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Sunday, 3 June 2012

Beetroot

The red beetroot was considered by the Ancient Greeks to be medicinal, whilst its juice was used as a hair dye. 

The ancient Romans considered beetroot to be an aphrodisiac and The Lupanare, the official brothel of Pompeii, had its walls decorated with pictures of the vegetable.

From the Middle Ages, beetroot was used as a treatment for a variety of conditions, especially illnesses relating to digestion and the blood.


The 17th century herbalist Nicholas Culpeper said that beetroot juice is good for headaches and afflictions of the brain

The beetroot we eat now is Beta vulgaris, which evolved as a cultivated version of the sea beet, Beta maritima.



In studies conducted by the Exeter University, scientists found cyclists who drank a half-litre of beetroot juice several hours before setting off were able to ride up to 20% longer than those who drank a placebo blackcurrant juice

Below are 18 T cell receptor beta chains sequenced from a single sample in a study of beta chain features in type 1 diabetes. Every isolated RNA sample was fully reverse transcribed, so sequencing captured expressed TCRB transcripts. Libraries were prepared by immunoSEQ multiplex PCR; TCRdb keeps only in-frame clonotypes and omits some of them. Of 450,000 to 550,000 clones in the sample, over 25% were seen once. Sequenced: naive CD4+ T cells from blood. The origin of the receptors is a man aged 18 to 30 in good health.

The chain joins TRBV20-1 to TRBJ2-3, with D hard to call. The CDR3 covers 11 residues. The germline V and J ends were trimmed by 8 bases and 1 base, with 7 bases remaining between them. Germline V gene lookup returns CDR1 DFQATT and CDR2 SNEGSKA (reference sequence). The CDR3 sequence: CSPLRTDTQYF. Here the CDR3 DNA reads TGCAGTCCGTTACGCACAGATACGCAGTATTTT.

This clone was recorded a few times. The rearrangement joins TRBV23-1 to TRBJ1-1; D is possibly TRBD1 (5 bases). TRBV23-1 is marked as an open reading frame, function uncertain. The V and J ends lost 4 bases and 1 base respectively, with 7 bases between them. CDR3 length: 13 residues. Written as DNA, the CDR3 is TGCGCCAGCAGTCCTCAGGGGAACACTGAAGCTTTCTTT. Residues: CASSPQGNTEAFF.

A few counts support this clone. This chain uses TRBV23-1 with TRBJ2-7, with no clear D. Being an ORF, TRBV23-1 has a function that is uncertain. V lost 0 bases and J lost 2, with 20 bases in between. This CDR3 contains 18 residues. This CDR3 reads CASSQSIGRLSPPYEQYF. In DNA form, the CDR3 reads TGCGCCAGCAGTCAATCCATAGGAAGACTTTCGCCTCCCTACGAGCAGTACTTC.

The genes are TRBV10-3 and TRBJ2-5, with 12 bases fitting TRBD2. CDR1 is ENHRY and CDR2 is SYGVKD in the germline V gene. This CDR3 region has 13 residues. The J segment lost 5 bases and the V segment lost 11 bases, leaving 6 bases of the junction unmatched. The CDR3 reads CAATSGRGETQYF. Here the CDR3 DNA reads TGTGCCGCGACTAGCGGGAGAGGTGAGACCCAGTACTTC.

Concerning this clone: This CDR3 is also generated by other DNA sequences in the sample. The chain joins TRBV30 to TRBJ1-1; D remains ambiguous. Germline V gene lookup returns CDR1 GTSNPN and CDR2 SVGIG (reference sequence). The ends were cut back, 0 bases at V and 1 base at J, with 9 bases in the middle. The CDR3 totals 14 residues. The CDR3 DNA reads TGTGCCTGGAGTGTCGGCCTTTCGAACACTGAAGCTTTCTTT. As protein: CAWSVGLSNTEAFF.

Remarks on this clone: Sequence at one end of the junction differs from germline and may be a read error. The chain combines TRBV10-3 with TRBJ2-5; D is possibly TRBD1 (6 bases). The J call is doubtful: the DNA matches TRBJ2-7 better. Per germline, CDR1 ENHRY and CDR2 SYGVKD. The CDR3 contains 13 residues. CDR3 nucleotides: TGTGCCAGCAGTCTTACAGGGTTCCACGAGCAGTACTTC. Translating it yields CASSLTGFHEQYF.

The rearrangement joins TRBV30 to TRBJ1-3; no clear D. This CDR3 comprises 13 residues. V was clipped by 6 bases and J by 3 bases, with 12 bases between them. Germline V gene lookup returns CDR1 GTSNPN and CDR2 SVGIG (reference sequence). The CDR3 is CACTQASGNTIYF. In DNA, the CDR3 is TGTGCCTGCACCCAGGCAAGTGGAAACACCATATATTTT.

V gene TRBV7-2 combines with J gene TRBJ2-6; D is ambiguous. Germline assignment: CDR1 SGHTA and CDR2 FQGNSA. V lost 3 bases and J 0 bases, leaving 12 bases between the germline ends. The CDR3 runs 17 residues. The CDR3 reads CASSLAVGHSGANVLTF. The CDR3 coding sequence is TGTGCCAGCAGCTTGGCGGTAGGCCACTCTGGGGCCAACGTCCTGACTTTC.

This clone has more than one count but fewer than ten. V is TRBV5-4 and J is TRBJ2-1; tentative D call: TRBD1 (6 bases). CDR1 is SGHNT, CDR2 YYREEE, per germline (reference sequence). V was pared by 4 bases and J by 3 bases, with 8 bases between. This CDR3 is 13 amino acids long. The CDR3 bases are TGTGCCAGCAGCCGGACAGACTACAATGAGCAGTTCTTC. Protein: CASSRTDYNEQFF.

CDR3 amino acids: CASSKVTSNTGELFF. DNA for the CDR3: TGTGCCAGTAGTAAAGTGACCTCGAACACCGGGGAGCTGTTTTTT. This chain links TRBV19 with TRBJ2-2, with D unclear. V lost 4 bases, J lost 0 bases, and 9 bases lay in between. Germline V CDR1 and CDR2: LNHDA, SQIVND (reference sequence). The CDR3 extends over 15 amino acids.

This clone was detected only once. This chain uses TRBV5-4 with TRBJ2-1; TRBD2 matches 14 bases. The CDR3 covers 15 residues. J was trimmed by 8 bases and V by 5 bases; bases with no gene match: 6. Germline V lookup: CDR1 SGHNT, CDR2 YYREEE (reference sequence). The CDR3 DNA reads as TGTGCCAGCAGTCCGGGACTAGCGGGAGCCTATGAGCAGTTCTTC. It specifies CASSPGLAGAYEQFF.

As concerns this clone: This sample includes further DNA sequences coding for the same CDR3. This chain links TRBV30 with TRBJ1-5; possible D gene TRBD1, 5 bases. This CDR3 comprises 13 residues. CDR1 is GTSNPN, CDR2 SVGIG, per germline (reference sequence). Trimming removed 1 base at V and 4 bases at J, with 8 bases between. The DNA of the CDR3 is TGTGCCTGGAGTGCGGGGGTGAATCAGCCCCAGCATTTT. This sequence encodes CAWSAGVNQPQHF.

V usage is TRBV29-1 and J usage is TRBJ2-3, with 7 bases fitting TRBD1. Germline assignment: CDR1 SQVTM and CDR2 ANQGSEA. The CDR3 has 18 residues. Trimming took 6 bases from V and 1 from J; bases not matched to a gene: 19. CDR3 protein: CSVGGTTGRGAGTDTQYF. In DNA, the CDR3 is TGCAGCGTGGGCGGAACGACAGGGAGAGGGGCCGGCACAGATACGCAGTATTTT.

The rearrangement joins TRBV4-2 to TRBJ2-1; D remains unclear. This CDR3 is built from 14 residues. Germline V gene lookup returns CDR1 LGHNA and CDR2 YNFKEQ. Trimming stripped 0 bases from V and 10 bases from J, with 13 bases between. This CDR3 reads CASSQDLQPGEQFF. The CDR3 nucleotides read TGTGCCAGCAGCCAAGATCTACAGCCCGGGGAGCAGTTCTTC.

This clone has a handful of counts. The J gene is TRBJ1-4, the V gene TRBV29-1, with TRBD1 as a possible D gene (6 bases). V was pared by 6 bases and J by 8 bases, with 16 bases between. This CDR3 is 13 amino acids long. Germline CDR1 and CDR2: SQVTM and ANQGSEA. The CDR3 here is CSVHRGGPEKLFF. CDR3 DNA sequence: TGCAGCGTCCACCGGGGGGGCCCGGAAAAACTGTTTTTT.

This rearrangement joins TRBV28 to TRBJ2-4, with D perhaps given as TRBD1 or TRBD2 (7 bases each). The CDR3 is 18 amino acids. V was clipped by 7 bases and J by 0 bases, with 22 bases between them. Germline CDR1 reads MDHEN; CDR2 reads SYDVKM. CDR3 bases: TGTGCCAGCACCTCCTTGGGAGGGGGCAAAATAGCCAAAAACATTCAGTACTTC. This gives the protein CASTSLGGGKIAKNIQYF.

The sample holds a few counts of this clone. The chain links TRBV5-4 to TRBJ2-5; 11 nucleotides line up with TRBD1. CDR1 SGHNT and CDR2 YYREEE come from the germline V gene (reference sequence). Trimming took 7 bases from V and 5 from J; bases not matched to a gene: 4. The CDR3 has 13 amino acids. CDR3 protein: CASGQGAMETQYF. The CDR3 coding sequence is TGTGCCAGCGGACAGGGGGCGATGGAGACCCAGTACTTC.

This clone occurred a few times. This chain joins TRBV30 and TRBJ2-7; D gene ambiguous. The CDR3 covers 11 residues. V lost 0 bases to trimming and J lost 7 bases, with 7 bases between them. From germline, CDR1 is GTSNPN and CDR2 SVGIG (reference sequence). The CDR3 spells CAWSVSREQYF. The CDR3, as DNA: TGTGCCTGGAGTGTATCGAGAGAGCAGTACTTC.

Betanin, obtained from the roots, is used industrially as red food colorants, e.g. to improve the color and flavor of tomato paste, sauces, desserts, jams and jellies, ice cream, sweets and breakfast cereals.


In other forms betain is used to help treat depression. It’s also an amino acid, trytophan, that helps improve mood, memory and reduces stress. And finally it’s the feel good chemical in chocolate

The green, leafy portion of the beet is also edible. It is most commonly served boiled or steamed, in which case it has a taste and texture similar to spinach.


If you boil beetroots in water and then massage the water into your scalp each night, it works as an effective cure for dandruff.

The world’s biggest beetroot was grown in 2005 by Dutchman Piet de Goede weighing 156lb 10oz.

Source Wikipedia, Daily Express

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